That Software Guy - helping you increase sales and profits in your Zen Cart store!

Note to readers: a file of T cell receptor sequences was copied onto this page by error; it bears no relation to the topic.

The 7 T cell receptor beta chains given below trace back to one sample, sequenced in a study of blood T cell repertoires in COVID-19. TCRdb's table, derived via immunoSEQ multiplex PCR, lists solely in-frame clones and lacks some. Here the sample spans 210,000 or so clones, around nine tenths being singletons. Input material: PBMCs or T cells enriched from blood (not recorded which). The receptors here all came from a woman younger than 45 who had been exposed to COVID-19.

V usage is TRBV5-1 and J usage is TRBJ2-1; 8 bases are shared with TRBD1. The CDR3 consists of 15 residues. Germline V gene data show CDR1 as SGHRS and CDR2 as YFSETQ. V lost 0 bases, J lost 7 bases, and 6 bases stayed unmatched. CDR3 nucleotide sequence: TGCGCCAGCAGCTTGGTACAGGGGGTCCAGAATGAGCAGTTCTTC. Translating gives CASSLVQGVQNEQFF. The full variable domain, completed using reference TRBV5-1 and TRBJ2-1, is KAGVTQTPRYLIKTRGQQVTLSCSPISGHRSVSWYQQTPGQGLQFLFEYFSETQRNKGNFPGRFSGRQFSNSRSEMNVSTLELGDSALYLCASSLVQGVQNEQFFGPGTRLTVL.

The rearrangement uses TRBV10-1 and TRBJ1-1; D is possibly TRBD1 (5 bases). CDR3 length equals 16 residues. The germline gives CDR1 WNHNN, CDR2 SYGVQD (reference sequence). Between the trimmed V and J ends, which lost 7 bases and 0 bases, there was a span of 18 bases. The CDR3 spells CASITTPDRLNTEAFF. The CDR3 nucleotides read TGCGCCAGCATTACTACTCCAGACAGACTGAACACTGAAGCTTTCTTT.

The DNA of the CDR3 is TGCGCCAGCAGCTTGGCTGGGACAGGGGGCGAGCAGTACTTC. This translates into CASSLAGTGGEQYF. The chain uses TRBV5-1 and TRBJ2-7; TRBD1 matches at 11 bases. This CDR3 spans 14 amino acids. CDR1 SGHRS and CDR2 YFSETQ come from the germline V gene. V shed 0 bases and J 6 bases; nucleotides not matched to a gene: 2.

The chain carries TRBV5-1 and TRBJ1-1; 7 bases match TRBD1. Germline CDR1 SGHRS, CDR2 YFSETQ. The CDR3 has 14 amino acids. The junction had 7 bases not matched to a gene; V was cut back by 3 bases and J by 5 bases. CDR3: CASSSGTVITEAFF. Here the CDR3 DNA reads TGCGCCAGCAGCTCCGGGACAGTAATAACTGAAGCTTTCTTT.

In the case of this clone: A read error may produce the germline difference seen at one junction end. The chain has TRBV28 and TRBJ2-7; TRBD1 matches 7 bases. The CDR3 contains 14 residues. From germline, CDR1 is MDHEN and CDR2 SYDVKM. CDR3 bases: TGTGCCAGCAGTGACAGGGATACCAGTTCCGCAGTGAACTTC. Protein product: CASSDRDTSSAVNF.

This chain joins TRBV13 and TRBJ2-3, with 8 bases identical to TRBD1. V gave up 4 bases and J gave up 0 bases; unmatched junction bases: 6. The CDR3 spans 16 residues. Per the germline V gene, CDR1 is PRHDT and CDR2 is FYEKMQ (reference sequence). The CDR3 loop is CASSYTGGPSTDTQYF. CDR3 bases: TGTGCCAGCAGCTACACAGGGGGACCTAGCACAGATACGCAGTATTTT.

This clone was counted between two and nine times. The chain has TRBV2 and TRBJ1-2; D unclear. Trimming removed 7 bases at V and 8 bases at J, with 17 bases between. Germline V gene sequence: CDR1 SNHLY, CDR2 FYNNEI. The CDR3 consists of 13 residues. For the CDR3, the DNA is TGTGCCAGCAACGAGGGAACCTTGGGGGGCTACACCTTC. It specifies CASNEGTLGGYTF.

I would like to expand upon the replies previously given. Basically, if you are a shareholder of an S Corporation, this makes you an employee of the company. (even if it is a 1 person S Corp) When you only take distributions in lieu of a salary, you are only reducing your equity in the company. These distributions are not deductible as business expenses.Additionally, if the S Corp is making good money and all you are taking is distributions, then in the eyes of the IRS you are essentially failing to pay payroll taxes. Because the net income that flows through to your personal tax return on the K-1 comes through as ordinary income NOT subject to self-employment taxes. So - as I mentioned - if the company is making good profits and there is no "shareholder salary" on the corporate tax returns, the IRS can - at their discretion - reclassify some of your profits and charge you for back payroll taxes plus interest and penalties on whatever they consider to be a normal salary for someone in your particular field - according to the profits of the business. To be on the safe side, I would suggest that you start to pay yourself a salary. You can always get ADP or a similar payroll service to do all this paperwork for you. They can file all your quarterly payroll tax reports and year end tax filings for a minimal fee.